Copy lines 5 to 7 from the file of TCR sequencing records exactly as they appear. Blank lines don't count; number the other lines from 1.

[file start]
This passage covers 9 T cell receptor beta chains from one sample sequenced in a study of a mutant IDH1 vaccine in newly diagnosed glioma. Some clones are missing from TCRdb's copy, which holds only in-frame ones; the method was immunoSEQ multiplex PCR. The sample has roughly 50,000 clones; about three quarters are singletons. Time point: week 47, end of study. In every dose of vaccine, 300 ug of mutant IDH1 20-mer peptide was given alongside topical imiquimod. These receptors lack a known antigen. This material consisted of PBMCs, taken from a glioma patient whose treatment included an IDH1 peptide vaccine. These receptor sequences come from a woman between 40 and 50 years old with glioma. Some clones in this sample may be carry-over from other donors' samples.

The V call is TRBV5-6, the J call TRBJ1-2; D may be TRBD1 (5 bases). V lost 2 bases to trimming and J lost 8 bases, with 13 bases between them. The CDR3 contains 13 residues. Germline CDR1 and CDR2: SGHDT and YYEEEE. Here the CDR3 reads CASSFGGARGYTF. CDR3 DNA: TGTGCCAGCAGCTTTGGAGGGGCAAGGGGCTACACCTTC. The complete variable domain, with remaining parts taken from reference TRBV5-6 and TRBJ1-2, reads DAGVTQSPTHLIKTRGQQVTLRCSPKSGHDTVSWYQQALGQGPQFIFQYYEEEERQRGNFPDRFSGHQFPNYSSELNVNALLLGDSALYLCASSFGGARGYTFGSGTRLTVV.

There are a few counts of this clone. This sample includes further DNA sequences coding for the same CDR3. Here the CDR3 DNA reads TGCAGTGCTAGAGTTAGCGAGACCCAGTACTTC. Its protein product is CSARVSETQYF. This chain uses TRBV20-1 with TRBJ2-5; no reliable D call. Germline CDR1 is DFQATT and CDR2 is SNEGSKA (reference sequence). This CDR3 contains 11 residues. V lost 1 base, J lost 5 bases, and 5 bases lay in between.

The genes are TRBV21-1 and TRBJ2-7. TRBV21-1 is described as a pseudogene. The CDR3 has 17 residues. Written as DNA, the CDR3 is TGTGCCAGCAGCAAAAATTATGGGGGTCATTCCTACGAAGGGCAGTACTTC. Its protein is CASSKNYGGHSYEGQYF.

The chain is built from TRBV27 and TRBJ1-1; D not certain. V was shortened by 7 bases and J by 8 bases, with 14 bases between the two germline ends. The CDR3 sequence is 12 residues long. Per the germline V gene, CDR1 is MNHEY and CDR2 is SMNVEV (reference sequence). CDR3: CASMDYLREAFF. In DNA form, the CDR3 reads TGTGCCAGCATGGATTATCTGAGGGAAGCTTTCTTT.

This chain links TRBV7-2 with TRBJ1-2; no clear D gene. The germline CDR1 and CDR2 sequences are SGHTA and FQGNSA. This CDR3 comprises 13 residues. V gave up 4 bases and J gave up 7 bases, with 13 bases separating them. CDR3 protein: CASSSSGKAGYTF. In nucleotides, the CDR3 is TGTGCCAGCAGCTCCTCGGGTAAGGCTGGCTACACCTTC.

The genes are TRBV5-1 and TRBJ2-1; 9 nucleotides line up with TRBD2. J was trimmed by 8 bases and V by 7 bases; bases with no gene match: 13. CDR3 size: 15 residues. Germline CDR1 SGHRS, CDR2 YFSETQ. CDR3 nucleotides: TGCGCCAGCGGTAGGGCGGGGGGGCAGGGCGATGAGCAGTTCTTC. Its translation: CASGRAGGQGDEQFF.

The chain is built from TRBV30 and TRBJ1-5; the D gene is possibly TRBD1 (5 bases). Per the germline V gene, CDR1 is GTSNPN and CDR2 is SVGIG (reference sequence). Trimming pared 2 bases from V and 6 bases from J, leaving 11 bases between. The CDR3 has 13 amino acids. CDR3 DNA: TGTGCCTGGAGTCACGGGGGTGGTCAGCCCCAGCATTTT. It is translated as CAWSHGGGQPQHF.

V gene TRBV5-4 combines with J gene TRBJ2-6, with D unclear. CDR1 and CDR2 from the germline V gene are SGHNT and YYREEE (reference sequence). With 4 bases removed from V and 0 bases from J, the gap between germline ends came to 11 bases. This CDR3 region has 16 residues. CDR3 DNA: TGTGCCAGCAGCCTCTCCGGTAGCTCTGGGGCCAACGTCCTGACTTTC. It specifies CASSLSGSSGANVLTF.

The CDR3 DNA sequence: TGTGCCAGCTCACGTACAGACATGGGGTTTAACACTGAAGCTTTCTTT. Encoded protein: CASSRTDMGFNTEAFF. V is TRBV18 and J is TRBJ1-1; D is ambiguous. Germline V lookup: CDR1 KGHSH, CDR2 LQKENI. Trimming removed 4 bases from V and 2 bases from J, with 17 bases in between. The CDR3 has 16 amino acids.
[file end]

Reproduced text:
The chain is built from TRBV27 and TRBJ1-1; D not certain. V was shortened by 7 bases and J by 8 bases, with 14 bases between the two germline ends. The CDR3 sequence is 12 residues long. Per the germline V gene, CDR1 is MNHEY and CDR2 is SMNVEV (reference sequence). CDR3: CASMDYLREAFF. In DNA form, the CDR3 reads TGTGCCAGCATGGATTATCTGAGGGAAGCTTTCTTT.

This chain links TRBV7-2 with TRBJ1-2; no clear D gene. The germline CDR1 and CDR2 sequences are SGHTA and FQGNSA. This CDR3 comprises 13 residues. V gave up 4 bases and J gave up 7 bases, with 13 bases separating them. CDR3 protein: CASSSSGKAGYTF. In nucleotides, the CDR3 is TGTGCCAGCAGCTCCTCGGGTAAGGCTGGCTACACCTTC.

The genes are TRBV5-1 and TRBJ2-1; 9 nucleotides line up with TRBD2. J was trimmed by 8 bases and V by 7 bases; bases with no gene match: 13. CDR3 size: 15 residues. Germline CDR1 SGHRS, CDR2 YFSETQ. CDR3 nucleotides: TGCGCCAGCGGTAGGGCGGGGGGGCAGGGCGATGAGCAGTTCTTC. Its translation: CASGRAGGQGDEQFF.